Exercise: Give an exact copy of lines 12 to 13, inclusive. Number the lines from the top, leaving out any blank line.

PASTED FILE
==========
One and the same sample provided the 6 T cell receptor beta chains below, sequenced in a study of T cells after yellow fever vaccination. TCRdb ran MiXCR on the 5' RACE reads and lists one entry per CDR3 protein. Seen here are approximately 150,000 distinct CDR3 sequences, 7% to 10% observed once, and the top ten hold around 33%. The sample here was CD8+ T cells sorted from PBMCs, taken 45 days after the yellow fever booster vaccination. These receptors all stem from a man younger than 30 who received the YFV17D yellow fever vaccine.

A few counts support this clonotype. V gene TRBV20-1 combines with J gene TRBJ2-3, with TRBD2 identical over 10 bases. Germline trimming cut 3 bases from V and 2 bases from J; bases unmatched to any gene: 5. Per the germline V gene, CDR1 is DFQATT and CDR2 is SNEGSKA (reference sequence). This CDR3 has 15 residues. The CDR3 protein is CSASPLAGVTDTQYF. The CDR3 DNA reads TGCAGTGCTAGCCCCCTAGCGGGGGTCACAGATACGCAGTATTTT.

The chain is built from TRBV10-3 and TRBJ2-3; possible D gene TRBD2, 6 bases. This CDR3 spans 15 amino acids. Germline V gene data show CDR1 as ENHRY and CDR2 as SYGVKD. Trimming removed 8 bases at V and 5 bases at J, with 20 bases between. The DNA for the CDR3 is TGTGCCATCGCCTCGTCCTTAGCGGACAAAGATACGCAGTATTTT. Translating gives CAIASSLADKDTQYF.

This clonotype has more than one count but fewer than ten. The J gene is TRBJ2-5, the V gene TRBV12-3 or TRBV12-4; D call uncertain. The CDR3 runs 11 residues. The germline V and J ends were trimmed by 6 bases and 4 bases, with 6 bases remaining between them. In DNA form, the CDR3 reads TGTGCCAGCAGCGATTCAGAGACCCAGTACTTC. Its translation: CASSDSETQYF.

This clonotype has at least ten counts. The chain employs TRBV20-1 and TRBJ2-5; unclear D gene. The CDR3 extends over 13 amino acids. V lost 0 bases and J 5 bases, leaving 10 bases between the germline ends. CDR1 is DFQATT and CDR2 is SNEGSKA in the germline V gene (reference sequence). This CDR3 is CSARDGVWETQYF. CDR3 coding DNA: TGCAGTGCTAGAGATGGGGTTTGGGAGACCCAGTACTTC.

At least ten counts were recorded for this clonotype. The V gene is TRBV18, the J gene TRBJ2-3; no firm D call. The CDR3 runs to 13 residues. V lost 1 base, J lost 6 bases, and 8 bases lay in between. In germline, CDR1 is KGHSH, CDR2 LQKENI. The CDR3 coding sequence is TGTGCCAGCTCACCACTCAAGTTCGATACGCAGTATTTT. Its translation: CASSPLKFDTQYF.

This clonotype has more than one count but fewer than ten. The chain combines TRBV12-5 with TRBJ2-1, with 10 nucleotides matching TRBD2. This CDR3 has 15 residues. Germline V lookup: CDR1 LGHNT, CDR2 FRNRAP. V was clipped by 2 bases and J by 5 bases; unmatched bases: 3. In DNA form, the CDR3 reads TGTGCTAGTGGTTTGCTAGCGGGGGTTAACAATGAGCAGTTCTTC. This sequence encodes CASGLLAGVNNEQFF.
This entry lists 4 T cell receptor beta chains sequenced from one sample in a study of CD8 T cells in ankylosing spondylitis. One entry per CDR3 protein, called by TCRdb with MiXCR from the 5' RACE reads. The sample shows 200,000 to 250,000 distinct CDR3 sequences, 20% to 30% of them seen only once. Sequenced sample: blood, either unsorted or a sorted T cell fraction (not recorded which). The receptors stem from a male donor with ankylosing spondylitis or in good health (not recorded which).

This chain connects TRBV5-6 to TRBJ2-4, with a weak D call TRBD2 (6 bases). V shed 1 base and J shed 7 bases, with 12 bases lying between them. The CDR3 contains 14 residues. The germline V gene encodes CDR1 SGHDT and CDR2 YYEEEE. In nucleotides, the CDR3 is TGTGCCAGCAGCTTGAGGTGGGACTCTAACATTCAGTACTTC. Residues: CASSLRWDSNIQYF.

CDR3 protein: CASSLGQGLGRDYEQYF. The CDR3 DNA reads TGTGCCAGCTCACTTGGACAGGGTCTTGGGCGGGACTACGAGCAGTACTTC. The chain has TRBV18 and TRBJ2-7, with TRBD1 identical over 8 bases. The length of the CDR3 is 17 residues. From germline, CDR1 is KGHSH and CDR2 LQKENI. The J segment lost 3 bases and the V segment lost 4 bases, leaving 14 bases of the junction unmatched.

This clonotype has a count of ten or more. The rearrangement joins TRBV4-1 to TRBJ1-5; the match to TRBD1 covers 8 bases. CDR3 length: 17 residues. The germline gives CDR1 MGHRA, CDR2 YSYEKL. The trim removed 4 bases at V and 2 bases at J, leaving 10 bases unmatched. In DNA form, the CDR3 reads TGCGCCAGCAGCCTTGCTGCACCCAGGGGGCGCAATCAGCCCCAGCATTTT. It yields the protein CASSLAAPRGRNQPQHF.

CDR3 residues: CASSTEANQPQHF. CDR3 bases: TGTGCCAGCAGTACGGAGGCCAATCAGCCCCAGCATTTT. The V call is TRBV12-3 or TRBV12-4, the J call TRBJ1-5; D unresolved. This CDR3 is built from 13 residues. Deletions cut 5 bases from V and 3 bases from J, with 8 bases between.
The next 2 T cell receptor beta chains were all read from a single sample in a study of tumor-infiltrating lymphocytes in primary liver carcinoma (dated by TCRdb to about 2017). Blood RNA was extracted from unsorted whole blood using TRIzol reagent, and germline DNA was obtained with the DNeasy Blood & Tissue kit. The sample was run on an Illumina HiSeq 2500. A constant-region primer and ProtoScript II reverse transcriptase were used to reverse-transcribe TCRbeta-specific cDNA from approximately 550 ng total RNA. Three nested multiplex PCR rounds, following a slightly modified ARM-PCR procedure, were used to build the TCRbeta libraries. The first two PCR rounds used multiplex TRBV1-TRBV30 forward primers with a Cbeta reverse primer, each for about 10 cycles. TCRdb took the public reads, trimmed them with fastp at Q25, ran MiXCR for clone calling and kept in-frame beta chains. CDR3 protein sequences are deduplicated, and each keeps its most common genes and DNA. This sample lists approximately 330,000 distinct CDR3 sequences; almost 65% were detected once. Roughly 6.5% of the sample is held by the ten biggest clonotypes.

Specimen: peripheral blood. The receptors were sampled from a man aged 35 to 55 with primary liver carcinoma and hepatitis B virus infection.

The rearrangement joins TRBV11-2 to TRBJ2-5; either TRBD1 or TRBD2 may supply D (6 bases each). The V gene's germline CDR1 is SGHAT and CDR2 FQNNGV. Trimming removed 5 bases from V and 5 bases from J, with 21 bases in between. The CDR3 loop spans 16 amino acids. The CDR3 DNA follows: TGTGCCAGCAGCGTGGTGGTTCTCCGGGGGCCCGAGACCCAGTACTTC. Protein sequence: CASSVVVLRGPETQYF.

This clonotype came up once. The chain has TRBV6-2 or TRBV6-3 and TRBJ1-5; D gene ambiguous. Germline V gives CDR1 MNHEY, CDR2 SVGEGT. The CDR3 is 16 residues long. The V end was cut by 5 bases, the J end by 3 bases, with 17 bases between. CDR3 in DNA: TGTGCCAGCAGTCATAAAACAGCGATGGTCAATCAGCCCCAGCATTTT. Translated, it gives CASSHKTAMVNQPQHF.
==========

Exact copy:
CDR3 residues: CASSTEANQPQHF. CDR3 bases: TGTGCCAGCAGTACGGAGGCCAATCAGCCCCAGCATTTT. The V call is TRBV12-3 or TRBV12-4, the J call TRBJ1-5; D unresolved. This CDR3 is built from 13 residues. Deletions cut 5 bases from V and 3 bases from J, with 8 bases between.
The next 2 T cell receptor beta chains were all read from a single sample in a study of tumor-infiltrating lymphocytes in primary liver carcinoma (dated by TCRdb to about 2017). Blood RNA was extracted from unsorted whole blood using TRIzol reagent, and germline DNA was obtained with the DNeasy Blood & Tissue kit. The sample was run on an Illumina HiSeq 2500. A constant-region primer and ProtoScript II reverse transcriptase were used to reverse-transcribe TCRbeta-specific cDNA from approximately 550 ng total RNA. Three nested multiplex PCR rounds, following a slightly modified ARM-PCR procedure, were used to build the TCRbeta libraries. The first two PCR rounds used multiplex TRBV1-TRBV30 forward primers with a Cbeta reverse primer, each for about 10 cycles. TCRdb took the public reads, trimmed them with fastp at Q25, ran MiXCR for clone calling and kept in-frame beta chains. CDR3 protein sequences are deduplicated, and each keeps its most common genes and DNA. This sample lists approximately 330,000 distinct CDR3 sequences; almost 65% were detected once. Roughly 6.5% of the sample is held by the ten biggest clonotypes.